‘The thing that always strikes me about north-western WA is that any organism you find living here – be it plant, animal or people – is just so incredibly tough. Which does kinda make sense, you know? Because to survive in any environment you need to be tougher than it and the WA environment is so harsh and unforgiving. You know, you don’t get cute little possums and lush meadows out here. You get camels and crocs and buffalos and dingoes and snakes and sharks and wedge-tailed eagles. You get chasms and desert and canyons and rugged coastlines and big fat boab trees.
And yet, in amid all this harshness you come across little pockets of beauty. Little blooms of wildflowers. Gorgeous little swimming holes. Pristine beaches. In harshness you can find great beauty.
The size & remoteness
‘This sounds like an oxymoron, I know, but one of the things I love so much about WA is its proximity to remoteness. WA is so huge that practically every town is practically an outpost. The cities too. If WA were a country it would be the world’s 10th largest and its least densely populated. The Kimberley alone is larger than 75% of the world’s countries.’
‘The larger Australia gets, the harder I find it is you have to work to get away. Set out in any direction from Melbourne, Sydney or Brisbane and you hit a sizeable town or city pretty quick. Set out from Broome or Perth and you’re gonna be driving through nature for hours. With the exception of Port Hedland, which is really just one big mine, I don’t believe there’s a set of traffic lights between Geraldton and Katherine. That’s a distance of over 3,400 kilometres.
Some of the most special moments to be had out here, I find, are the quietest. Think, when do you normally get to experience total silence? Or total darkness? Here it’s natural. There’s just so much land and so many opportunities for discovering your own little patch of peace and quiet. Your own bit of beauty. You want to stargaze in skies with next to no light pollution? Easy. You want an entire beach to yourself? Done. Even Turquoise Bay, which has been rated one of the world’s top five beaches, you go there in the morning and there’ll only be ten people there.’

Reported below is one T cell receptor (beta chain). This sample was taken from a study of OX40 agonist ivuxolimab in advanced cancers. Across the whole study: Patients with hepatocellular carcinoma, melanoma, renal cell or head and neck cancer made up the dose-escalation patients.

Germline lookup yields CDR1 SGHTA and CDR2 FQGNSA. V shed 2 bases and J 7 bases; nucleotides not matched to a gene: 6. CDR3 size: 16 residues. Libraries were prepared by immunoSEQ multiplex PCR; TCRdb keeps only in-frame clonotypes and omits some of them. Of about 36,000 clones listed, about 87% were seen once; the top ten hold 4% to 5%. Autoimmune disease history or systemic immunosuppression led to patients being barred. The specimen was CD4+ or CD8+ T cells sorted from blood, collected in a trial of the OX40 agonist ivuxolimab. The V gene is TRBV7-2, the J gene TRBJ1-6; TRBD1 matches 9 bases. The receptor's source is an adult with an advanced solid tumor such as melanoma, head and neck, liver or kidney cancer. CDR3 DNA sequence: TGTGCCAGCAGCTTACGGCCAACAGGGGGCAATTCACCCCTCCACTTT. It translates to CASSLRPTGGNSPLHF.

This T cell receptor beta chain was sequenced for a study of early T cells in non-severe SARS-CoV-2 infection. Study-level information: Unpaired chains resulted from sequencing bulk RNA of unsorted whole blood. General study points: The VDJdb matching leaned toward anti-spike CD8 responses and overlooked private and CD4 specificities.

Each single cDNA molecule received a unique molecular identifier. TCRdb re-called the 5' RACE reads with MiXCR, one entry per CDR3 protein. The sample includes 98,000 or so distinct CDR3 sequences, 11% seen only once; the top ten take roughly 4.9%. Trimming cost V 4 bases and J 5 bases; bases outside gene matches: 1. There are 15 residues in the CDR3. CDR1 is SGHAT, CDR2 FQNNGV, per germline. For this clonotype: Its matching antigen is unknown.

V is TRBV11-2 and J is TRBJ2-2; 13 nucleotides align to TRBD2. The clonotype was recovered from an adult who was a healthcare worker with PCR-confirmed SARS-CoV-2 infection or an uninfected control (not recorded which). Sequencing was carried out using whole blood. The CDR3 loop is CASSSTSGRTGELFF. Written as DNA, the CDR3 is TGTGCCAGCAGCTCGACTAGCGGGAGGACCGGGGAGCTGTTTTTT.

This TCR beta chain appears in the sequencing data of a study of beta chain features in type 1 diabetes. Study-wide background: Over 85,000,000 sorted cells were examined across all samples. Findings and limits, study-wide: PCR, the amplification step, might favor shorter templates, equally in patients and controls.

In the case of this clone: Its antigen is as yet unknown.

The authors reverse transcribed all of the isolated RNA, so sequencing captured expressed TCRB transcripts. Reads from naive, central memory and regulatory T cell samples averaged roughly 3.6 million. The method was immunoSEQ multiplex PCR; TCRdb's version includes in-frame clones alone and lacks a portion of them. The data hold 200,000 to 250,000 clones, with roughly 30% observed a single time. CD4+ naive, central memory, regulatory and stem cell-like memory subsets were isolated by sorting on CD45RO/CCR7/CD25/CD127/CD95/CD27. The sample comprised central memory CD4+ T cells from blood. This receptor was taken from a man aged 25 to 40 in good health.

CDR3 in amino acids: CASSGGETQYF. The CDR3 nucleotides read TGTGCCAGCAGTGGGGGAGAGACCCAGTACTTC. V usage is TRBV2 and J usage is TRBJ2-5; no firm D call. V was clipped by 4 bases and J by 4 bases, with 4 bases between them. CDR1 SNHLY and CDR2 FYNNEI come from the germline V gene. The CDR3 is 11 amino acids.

‘People often ask don’t I get tired of driving the same old route and my answer is always no. Because it’s not the same. The route might be the same, the road might be the same, the truck might be the same, but the trip is always new. Every time single time I go out I’m excited because I know that something different is going to happen. It might be an animal we see or different weather we experience or a conversation I have with someone in my group that I learn something from. Nothing’s the same when you’re moving.
That, ultimately, I think, is why I love my job. WA attracts a certain kind of traveller. Beautiful as the east coast may be, the west coast has a different call. No one passes through WA, you know? No one stops here on the way to somewhere else, because where would you be going to? It’s not like the east coast where everyone’s gonna stopover in Byron on your way from Sydney to Brisbane. The people who travel to WA have made a conscious decision to come here. It’s their destination. They’ve come here because they’re chasing something different. It might be nature, it might be a bit of quiet, it might be solitude or it might be stromatolites. It’s my privilege to try find out what it is and make sure they experience it.
If I can take a traveller of mine to a beautiful place that they feel; if I can give them a little bit more information and help them along their way. If by talking with them about indigenous culture I maybe pass on some information that maybe makes them turn their ideas on what it is, or what the Western way is… If I can slow them down sometimes and speed them up at others. If I can, when they’re back in their normal lives, be these in Australia or overseas, and they’re sitting back at their desk or at home or wherever… If they then remember somewhere we went and are like, man, that was gorgeous, and it makes them smile, then I would be stoked. I would be legitimately stoked. It’s things like these that keep me doing what I’m doing. This is why I do what I do. This is what I love.’
Want to see WA for yourself? Check out our Broome to Perth Overland Adventure.